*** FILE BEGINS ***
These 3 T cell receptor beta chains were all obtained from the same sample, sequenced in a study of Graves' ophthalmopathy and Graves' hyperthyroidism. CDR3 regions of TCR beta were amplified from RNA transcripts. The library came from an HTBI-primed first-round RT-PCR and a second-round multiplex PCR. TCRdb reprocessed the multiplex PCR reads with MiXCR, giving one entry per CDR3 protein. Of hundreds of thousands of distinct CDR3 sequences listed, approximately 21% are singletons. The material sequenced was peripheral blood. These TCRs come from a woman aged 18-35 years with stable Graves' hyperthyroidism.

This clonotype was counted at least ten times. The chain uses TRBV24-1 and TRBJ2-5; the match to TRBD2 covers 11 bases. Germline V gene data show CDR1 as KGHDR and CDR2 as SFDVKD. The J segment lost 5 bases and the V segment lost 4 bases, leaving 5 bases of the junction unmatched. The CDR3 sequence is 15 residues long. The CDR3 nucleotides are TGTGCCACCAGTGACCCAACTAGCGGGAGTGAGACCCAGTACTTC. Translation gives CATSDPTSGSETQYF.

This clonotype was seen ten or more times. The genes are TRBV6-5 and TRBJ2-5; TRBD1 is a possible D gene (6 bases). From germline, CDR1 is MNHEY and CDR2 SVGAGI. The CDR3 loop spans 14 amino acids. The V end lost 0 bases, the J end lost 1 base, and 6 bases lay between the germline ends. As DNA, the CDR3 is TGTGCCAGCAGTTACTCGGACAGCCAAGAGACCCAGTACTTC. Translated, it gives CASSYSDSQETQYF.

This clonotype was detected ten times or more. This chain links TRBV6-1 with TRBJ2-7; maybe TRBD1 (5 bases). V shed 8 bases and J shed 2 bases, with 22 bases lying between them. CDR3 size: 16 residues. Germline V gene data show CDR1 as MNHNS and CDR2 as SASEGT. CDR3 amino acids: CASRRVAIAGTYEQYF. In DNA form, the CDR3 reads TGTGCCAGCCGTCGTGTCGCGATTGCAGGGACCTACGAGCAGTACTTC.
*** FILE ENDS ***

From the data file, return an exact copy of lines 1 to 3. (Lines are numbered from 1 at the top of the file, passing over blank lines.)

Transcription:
These 3 T cell receptor beta chains were all obtained from the same sample, sequenced in a study of Graves' ophthalmopathy and Graves' hyperthyroidism. CDR3 regions of TCR beta were amplified from RNA transcripts. The library came from an HTBI-primed first-round RT-PCR and a second-round multiplex PCR. TCRdb reprocessed the multiplex PCR reads with MiXCR, giving one entry per CDR3 protein. Of hundreds of thousands of distinct CDR3 sequences listed, approximately 21% are singletons. The material sequenced was peripheral blood. These TCRs come from a woman aged 18-35 years with stable Graves' hyperthyroidism.

This clonotype was counted at least ten times. The chain uses TRBV24-1 and TRBJ2-5; the match to TRBD2 covers 11 bases. Germline V gene data show CDR1 as KGHDR and CDR2 as SFDVKD. The J segment lost 5 bases and the V segment lost 4 bases, leaving 5 bases of the junction unmatched. The CDR3 sequence is 15 residues long. The CDR3 nucleotides are TGTGCCACCAGTGACCCAACTAGCGGGAGTGAGACCCAGTACTTC. Translation gives CATSDPTSGSETQYF.

This clonotype was seen ten or more times. The genes are TRBV6-5 and TRBJ2-5; TRBD1 is a possible D gene (6 bases). From germline, CDR1 is MNHEY and CDR2 SVGAGI. The CDR3 loop spans 14 amino acids. The V end lost 0 bases, the J end lost 1 base, and 6 bases lay between the germline ends. As DNA, the CDR3 is TGTGCCAGCAGTTACTCGGACAGCCAAGAGACCCAGTACTTC. Translated, it gives CASSYSDSQETQYF.